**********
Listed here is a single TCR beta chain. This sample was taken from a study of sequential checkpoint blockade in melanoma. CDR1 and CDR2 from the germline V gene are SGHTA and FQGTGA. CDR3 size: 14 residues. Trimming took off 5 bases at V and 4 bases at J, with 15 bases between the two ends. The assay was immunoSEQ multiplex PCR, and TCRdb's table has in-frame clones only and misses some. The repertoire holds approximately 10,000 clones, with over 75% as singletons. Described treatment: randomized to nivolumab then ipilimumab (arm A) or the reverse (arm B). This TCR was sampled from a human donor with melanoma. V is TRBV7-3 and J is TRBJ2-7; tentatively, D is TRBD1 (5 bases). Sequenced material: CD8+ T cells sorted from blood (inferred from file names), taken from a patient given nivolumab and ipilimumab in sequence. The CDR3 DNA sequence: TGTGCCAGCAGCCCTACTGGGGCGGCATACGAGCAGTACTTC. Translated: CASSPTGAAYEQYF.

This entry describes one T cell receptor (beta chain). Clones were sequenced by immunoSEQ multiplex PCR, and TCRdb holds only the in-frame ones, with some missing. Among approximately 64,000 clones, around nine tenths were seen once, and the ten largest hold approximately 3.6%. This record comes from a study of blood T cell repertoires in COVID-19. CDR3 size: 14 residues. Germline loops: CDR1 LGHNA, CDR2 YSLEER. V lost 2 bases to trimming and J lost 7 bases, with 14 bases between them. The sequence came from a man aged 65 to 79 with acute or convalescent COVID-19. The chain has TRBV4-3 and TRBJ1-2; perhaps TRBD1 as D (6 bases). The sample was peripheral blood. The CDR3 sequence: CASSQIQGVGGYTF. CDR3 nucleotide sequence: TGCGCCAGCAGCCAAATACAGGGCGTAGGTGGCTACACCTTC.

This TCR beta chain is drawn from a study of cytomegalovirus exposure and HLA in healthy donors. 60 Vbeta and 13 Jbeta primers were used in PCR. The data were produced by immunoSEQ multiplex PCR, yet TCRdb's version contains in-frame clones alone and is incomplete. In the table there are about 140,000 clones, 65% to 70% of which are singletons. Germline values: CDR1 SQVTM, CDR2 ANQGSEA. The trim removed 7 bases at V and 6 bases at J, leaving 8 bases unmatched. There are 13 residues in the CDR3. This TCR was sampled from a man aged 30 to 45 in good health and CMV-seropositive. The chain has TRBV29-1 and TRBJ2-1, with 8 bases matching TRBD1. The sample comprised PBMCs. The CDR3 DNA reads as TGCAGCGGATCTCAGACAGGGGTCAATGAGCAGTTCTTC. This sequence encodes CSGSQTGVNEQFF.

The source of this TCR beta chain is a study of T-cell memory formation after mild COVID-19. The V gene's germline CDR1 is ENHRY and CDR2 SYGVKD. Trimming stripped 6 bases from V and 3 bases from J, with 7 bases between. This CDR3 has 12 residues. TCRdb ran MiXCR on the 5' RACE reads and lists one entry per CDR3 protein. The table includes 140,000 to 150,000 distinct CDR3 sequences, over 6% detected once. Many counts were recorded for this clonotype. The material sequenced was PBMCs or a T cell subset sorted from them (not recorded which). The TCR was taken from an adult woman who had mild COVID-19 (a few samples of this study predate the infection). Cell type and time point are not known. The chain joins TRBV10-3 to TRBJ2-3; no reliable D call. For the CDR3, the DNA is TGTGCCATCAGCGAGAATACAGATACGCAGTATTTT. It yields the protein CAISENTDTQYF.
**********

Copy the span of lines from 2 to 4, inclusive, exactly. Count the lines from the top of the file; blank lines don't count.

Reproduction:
This entry describes one T cell receptor (beta chain). Clones were sequenced by immunoSEQ multiplex PCR, and TCRdb holds only the in-frame ones, with some missing. Among approximately 64,000 clones, around nine tenths were seen once, and the ten largest hold approximately 3.6%. This record comes from a study of blood T cell repertoires in COVID-19. CDR3 size: 14 residues. Germline loops: CDR1 LGHNA, CDR2 YSLEER. V lost 2 bases to trimming and J lost 7 bases, with 14 bases between them. The sequence came from a man aged 65 to 79 with acute or convalescent COVID-19. The chain has TRBV4-3 and TRBJ1-2; perhaps TRBD1 as D (6 bases). The sample was peripheral blood. The CDR3 sequence: CASSQIQGVGGYTF. CDR3 nucleotide sequence: TGCGCCAGCAGCCAAATACAGGGCGTAGGTGGCTACACCTTC.

This TCR beta chain is drawn from a study of cytomegalovirus exposure and HLA in healthy donors. 60 Vbeta and 13 Jbeta primers were used in PCR. The data were produced by immunoSEQ multiplex PCR, yet TCRdb's version contains in-frame clones alone and is incomplete. In the table there are about 140,000 clones, 65% to 70% of which are singletons. Germline values: CDR1 SQVTM, CDR2 ANQGSEA. The trim removed 7 bases at V and 6 bases at J, leaving 8 bases unmatched. There are 13 residues in the CDR3. This TCR was sampled from a man aged 30 to 45 in good health and CMV-seropositive. The chain has TRBV29-1 and TRBJ2-1, with 8 bases matching TRBD1. The sample comprised PBMCs. The CDR3 DNA reads as TGCAGCGGATCTCAGACAGGGGTCAATGAGCAGTTCTTC. This sequence encodes CSGSQTGVNEQFF.

The source of this TCR beta chain is a study of T-cell memory formation after mild COVID-19. The V gene's germline CDR1 is ENHRY and CDR2 SYGVKD. Trimming stripped 6 bases from V and 3 bases from J, with 7 bases between. This CDR3 has 12 residues. TCRdb ran MiXCR on the 5' RACE reads and lists one entry per CDR3 protein. The table includes 140,000 to 150,000 distinct CDR3 sequences, over 6% detected once. Many counts were recorded for this clonotype. The material sequenced was PBMCs or a T cell subset sorted from them (not recorded which). The TCR was taken from an adult woman who had mild COVID-19 (a few samples of this study predate the infection). Cell type and time point are not known. The chain joins TRBV10-3 to TRBJ2-3; no reliable D call. For the CDR3, the DNA is TGTGCCATCAGCGAGAATACAGATACGCAGTATTTT. It yields the protein CAISENTDTQYF.